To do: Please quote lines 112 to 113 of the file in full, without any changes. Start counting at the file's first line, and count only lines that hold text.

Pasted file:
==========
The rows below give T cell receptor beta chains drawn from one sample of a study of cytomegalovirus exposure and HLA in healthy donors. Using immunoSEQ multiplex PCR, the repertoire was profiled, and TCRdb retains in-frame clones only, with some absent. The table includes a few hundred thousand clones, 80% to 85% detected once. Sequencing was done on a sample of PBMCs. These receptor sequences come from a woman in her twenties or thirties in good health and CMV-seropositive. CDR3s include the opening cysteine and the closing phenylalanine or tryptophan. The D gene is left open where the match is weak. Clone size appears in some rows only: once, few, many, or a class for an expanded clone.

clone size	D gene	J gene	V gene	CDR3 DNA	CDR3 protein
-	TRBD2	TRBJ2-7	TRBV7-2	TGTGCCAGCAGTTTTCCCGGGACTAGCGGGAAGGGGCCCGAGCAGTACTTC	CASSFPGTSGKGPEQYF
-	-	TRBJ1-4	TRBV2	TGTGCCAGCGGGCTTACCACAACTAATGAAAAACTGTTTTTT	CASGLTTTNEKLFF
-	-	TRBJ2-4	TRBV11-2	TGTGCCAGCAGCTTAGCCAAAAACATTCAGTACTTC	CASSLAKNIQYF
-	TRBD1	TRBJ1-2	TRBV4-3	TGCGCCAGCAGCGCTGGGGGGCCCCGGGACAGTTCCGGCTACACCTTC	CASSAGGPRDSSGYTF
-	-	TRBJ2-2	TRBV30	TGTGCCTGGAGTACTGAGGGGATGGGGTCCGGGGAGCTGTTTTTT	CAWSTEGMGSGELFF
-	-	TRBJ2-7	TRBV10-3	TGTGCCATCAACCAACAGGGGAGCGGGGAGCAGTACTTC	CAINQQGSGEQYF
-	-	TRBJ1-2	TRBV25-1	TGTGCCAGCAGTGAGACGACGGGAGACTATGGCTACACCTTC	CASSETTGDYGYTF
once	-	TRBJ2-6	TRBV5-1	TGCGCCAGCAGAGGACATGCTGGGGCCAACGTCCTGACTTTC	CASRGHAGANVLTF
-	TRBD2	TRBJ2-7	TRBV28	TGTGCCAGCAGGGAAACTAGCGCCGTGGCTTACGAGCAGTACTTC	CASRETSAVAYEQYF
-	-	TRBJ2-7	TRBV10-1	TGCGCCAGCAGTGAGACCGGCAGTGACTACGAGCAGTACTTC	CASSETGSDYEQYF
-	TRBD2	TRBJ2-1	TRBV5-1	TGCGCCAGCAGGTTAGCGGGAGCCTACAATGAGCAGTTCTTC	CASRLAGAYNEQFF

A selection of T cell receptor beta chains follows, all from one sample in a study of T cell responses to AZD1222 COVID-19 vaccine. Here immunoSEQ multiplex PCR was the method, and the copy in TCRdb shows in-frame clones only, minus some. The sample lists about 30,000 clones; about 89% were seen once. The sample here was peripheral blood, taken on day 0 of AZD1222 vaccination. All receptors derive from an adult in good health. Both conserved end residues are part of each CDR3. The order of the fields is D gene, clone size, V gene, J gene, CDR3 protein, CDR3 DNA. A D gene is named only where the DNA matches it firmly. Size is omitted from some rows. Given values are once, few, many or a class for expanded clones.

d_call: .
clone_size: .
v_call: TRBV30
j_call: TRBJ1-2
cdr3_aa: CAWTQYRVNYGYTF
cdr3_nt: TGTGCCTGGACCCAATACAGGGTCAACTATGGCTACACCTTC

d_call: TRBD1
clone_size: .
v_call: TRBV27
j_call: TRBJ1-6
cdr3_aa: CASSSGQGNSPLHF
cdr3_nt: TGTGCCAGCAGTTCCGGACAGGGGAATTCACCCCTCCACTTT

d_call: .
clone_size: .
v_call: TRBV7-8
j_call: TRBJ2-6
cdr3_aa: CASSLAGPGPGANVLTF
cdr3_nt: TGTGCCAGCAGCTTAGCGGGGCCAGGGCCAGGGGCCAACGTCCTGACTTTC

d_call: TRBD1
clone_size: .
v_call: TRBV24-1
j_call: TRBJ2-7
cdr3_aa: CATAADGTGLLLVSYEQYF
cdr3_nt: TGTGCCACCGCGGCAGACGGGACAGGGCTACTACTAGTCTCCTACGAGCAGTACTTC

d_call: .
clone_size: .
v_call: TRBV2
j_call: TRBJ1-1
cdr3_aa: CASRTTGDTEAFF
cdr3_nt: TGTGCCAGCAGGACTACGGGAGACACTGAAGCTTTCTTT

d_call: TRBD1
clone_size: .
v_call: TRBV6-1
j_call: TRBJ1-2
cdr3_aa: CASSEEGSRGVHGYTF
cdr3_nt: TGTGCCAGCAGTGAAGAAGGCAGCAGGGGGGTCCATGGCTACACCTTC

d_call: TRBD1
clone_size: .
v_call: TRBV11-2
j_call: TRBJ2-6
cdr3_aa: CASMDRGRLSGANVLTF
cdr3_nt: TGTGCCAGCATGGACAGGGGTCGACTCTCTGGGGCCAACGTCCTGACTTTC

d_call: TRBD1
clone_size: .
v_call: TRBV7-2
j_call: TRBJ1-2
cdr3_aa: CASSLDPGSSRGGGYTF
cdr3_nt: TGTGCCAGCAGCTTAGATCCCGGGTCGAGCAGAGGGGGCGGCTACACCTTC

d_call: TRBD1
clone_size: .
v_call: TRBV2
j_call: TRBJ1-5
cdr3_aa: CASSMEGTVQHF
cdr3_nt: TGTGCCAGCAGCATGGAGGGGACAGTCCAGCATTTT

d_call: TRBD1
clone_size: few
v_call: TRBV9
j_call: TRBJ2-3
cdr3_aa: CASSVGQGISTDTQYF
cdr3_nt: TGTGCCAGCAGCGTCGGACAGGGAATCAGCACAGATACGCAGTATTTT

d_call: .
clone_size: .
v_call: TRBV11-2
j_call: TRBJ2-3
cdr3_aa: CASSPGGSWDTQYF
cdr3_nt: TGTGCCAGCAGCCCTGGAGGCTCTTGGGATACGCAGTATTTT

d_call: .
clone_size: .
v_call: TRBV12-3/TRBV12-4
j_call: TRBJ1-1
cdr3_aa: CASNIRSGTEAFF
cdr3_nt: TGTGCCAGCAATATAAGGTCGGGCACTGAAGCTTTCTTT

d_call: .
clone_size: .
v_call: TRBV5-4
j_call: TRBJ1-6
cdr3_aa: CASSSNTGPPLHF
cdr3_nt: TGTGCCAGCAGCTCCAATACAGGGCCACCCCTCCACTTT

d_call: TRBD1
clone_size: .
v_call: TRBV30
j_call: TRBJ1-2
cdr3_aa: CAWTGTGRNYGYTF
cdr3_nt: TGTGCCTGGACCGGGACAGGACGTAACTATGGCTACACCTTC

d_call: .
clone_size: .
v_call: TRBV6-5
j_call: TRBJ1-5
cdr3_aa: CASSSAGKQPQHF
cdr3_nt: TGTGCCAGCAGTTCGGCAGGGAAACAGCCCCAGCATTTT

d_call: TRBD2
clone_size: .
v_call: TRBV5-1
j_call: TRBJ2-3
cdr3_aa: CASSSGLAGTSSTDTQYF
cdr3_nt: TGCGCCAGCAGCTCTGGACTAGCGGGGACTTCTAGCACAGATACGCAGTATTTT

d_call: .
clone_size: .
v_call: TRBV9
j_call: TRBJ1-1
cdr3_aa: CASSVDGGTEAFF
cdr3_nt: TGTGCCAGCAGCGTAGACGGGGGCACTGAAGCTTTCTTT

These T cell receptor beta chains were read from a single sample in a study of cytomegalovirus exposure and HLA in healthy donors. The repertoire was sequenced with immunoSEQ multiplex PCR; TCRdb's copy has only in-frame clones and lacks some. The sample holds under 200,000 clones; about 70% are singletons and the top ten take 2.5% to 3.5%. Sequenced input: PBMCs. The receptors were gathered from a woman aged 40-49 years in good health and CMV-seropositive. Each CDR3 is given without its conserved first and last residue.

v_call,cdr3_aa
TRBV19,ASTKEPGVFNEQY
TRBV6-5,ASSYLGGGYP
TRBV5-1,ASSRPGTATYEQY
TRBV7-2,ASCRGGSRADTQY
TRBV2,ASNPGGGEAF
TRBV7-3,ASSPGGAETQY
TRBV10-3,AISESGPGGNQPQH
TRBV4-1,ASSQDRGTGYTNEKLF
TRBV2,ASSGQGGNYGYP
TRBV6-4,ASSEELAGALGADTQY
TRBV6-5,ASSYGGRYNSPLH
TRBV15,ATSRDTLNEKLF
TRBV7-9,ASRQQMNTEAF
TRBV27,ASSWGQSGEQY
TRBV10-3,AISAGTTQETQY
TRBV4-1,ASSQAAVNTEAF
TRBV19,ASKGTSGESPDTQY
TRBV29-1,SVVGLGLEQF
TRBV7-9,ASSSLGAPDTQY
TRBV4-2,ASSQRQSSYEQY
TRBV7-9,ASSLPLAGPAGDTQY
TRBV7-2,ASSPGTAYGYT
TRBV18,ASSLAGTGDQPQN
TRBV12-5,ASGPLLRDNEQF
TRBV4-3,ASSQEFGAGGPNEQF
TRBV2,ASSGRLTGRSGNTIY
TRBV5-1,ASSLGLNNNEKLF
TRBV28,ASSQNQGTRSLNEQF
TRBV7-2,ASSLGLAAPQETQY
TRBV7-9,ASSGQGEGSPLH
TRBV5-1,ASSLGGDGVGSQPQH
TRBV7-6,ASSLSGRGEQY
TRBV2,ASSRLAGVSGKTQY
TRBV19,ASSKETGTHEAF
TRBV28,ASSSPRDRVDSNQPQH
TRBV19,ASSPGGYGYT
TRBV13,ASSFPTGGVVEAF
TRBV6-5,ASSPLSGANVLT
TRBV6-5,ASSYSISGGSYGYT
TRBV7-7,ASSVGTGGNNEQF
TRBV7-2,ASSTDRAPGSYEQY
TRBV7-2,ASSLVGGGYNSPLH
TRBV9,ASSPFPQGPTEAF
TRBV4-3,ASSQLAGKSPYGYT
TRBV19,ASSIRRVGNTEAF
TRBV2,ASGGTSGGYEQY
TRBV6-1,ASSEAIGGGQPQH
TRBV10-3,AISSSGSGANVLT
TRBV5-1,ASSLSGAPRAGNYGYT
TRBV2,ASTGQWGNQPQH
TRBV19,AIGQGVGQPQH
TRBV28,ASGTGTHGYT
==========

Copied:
clone_size: .
v_call: TRBV9